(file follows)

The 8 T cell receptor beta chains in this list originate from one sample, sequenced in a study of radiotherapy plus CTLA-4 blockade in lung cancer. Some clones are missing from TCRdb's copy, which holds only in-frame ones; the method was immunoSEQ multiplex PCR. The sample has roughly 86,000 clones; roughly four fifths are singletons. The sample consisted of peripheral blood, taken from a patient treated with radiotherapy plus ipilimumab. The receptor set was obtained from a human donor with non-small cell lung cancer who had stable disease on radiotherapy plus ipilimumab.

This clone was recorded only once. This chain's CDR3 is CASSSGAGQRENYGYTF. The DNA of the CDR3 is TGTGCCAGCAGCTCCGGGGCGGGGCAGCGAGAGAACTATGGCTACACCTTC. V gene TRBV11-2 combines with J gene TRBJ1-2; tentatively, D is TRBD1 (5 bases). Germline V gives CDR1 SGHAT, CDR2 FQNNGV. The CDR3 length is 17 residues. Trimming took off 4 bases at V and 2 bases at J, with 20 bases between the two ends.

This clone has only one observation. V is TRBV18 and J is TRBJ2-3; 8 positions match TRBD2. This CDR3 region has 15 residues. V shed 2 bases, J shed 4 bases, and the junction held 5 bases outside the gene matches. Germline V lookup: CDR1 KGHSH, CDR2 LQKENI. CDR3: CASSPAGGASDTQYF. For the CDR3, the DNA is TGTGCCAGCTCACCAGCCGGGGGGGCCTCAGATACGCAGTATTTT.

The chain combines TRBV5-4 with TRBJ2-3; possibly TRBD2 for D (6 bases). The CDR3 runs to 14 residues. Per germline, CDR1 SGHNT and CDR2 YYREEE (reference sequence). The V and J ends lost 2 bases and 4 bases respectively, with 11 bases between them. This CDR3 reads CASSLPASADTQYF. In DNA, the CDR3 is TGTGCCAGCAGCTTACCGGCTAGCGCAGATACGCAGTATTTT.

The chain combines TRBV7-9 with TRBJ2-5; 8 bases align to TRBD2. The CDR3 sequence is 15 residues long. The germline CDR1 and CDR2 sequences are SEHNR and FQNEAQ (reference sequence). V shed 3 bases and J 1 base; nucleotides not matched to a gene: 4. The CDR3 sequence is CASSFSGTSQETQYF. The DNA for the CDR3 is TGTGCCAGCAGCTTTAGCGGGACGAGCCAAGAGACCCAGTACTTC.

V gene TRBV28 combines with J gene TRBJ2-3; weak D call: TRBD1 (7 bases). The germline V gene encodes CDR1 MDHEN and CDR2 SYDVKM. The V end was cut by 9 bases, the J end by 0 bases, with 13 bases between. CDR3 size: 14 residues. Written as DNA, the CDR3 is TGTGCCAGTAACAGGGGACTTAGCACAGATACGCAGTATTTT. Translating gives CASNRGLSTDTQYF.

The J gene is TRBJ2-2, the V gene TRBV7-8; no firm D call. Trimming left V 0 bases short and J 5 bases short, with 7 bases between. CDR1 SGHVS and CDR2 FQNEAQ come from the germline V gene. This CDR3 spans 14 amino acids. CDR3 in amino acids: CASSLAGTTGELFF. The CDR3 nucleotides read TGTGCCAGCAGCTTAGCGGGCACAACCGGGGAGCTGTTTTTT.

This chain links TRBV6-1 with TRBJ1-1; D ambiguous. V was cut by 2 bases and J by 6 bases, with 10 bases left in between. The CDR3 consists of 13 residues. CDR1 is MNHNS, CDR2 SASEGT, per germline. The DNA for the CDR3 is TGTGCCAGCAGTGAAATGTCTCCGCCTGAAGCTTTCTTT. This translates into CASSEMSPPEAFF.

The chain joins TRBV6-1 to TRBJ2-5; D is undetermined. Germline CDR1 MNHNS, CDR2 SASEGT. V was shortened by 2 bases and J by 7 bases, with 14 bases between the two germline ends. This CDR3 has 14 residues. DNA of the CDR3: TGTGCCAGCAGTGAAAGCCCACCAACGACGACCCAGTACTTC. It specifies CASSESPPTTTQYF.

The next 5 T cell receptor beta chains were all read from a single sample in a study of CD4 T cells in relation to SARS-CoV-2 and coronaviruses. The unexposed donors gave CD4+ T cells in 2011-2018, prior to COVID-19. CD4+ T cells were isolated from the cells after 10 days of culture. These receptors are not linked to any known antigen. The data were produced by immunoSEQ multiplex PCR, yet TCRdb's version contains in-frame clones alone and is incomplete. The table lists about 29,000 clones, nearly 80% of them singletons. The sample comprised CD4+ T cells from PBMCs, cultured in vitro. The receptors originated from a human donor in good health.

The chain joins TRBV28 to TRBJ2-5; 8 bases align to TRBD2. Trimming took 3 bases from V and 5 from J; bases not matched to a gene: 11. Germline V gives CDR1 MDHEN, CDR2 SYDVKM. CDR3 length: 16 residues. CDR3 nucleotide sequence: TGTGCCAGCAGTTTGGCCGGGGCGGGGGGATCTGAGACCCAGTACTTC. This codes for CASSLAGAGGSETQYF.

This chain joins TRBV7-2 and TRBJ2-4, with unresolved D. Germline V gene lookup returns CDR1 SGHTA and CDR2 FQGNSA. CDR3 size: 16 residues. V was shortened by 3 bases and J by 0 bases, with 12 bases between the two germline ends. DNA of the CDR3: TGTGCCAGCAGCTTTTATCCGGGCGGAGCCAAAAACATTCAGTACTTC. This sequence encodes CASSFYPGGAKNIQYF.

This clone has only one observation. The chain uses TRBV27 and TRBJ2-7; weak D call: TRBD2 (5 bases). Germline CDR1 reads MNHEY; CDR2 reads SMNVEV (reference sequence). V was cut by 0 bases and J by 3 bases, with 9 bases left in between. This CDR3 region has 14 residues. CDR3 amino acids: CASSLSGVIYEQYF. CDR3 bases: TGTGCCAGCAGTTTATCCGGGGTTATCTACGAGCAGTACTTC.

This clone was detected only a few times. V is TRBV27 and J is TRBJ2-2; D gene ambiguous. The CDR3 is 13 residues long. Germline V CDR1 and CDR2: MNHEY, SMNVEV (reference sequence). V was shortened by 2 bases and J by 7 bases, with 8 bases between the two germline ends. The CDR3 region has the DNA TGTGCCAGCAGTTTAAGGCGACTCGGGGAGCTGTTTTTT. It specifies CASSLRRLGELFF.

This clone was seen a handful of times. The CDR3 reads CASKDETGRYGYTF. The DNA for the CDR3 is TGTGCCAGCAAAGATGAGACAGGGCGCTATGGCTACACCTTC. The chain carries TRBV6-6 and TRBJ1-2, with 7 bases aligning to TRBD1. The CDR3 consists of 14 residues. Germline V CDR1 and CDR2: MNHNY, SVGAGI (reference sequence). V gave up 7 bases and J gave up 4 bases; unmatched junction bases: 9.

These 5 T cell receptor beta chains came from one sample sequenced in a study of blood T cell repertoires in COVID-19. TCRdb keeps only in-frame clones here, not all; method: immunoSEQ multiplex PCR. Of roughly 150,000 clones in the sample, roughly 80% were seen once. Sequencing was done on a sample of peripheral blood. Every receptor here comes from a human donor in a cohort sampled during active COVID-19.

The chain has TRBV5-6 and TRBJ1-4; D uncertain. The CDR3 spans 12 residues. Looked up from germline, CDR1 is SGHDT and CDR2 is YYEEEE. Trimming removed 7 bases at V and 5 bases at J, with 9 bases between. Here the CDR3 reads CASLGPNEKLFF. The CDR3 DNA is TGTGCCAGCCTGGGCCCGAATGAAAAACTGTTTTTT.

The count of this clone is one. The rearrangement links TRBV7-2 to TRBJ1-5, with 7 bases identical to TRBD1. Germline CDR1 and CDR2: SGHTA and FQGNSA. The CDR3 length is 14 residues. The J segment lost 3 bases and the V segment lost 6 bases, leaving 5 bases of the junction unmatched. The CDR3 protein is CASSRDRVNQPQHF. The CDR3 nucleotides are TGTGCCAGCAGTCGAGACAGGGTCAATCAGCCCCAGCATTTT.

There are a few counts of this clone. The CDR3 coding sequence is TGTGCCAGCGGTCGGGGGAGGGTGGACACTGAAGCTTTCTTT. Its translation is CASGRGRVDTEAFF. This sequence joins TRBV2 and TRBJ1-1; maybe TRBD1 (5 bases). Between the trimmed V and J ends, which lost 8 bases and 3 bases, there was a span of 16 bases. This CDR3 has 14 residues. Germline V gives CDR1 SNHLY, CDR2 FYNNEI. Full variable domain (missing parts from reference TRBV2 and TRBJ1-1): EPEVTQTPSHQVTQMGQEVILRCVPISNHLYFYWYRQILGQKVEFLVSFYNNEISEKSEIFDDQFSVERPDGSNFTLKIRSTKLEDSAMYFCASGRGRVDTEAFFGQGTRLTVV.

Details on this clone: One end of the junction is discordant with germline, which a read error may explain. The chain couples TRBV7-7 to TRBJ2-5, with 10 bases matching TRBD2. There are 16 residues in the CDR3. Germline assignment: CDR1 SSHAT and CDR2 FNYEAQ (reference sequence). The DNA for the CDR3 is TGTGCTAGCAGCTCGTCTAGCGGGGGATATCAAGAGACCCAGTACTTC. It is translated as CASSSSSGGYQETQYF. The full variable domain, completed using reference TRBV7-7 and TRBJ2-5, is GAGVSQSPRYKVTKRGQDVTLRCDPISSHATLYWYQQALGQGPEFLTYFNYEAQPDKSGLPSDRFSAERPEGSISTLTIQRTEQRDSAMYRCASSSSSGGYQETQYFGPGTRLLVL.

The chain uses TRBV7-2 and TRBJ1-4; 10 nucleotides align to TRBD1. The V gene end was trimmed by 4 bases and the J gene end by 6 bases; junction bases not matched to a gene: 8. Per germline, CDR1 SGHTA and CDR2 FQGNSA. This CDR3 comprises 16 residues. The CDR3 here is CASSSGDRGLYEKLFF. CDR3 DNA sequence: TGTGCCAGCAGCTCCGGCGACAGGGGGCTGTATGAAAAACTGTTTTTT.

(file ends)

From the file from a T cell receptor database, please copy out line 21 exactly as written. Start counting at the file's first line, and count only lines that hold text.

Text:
The chain uses TRBV7-2 and TRBJ1-4; 10 nucleotides align to TRBD1. The V gene end was trimmed by 4 bases and the J gene end by 6 bases; junction bases not matched to a gene: 8. Per germline, CDR1 SGHTA and CDR2 FQGNSA. This CDR3 comprises 16 residues. The CDR3 here is CASSSGDRGLYEKLFF. CDR3 DNA sequence: TGTGCCAGCAGCTCCGGCGACAGGGGGCTGTATGAAAAACTGTTTTTT.